Warning: Command line utilities tend to be simple but very powerful i.e. typing incorrect commands (especially the directions of < and > below) can result in your source drive being wiped out – suggest to back up important files before proceeding. Proceed with instructions below at your own risk.

Do following in an OS X terminal

1) Determine source/destination drives/disks;

mount

2) Unmount partition

diskutil unmount /Volume/XXXXXXX

3) Clone/image partition to file (assumes /dev/disk1s2 is source). Note: this can take some time depending on read/write speeds of drives;

sudo su -i
cat /dev/disk1s2|gzip -c9 > ./filename.cat.gz

4) Restore image to partition (assumes /dev/disk1s2 is destination and drive is unmounted). Note: this can take some time depending on write speeds of drives;

sudo su -i
gzcat ./filename.cat.gz > /dev/disk1s2

Above was tested using in OS X 10.12. You may get “unexpected end of file” / “uncompress failed” errors but nevertheless the commands work.

Warning: Linux utilities tend to be simple but very powerful i.e. typing incorrect commands (especially the directions of < and > below) can result in your source drive being wiped out – suggest to back up important files before proceeding. Proceed with instructions below at your own risk.

1) Install pv;


sudo apt-get install pv

2) Determine source/destination drives/disks;


sudo parted

Enter print all in the parted command line then look for /dev/sda, /dev/sdb etc. and associated partition descriptions to determine source/destination drives/disks.

3) Start the actual cloning/imaging (assumes /dev/sda is source and /dev/sdc is destination);


sudo su
pv < /dev/sda > /dev/sdc

4) Install new drive then use linux gparted utility to extend partition sizes.

Above was tested using an Ubuntu 14.04 LiveUSB with an internal source drive containing a Windows 10 and an Ubuntu 14.04 partition. Windows did report a strange error during initial boot after new drive was installed but sorted itself after restarting. No issues found booting into the Ubuntu partition.

SED examples

Posted: April 15, 2016 in Linux
Tags:

sed -i '/^#/d' vendor/broadcom/hammerhead/device-partial.mk #remove all lines beginning with #

sed -i '1,2d' vendor/broadcom/hammerhead/device-partial.mk #delete 1st 2 lines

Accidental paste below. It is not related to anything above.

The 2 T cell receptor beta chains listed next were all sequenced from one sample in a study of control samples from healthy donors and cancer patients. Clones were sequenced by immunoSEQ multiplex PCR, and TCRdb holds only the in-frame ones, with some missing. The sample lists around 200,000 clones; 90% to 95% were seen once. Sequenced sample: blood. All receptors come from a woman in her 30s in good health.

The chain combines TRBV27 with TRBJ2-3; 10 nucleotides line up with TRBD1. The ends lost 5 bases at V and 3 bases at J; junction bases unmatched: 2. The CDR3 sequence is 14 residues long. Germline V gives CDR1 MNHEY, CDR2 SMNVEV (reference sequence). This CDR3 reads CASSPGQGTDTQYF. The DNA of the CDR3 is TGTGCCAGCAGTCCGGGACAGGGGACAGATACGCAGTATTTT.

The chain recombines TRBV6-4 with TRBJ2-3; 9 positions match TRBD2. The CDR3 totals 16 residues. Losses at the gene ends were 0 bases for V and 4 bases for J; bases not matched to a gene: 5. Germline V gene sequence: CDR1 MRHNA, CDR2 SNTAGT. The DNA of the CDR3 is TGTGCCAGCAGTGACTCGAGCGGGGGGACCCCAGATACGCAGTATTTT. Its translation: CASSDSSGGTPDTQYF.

sed -i 's_:broadcom \\_ _g' vendor/broadcom/hammerhead/device-partial.mk #replace :broadcom \ with a space

sed -i 's_:system_ system_g' vendor/broadcom/hammerhead/device-partial.mk #replace :system with system

sed -i 's_ vendor/_install -D -m 644 vendor/_g' vendor/broadcom/hammerhead/device-partial.mk #replace vendor/ with install -D -m 644 vendor/

sed '1 i\#!/bin/bash' vendor/broadcom/hammerhead/device-partial.mk #add #!/bin/bash to 1st line

Android phones may already have a terminal emulator app installed by default (otherwise install a terminal emulator app from the Google Play store) then do the following;

tar czvf - inputfilename |split -b 5M - outputfilename.tar.gz.

Resulting filenames will be outputfilename.tar.gz.aa, outputfilename.tar.gz.ab, outputfilename.tar.gz.ac etc.

inputfilename can be a file or folder, 5M in above example splits files into 5MB sizes.

To extract/recombine;

cat outputfilename* |tar xzvf -

Credits to StackExchange

Linux curl command usage example

Posted: September 2, 2015 in Linux
Tags:

Enter the following into any Terminal window to begin/continue downloading a file from most webservers.

curl -C - -O http://filename

Credits to TheGeekStuff

Try the following if you just flashed a brand new custom ROM and experienced subject error when trying to install a side loaded .apk.

Credits to Jani-

Enter the following into any Terminal Emulator app from the Google Play Store.

strings /system/lib/libeffects.so|grep -i gcc

Credits to BelzIgoh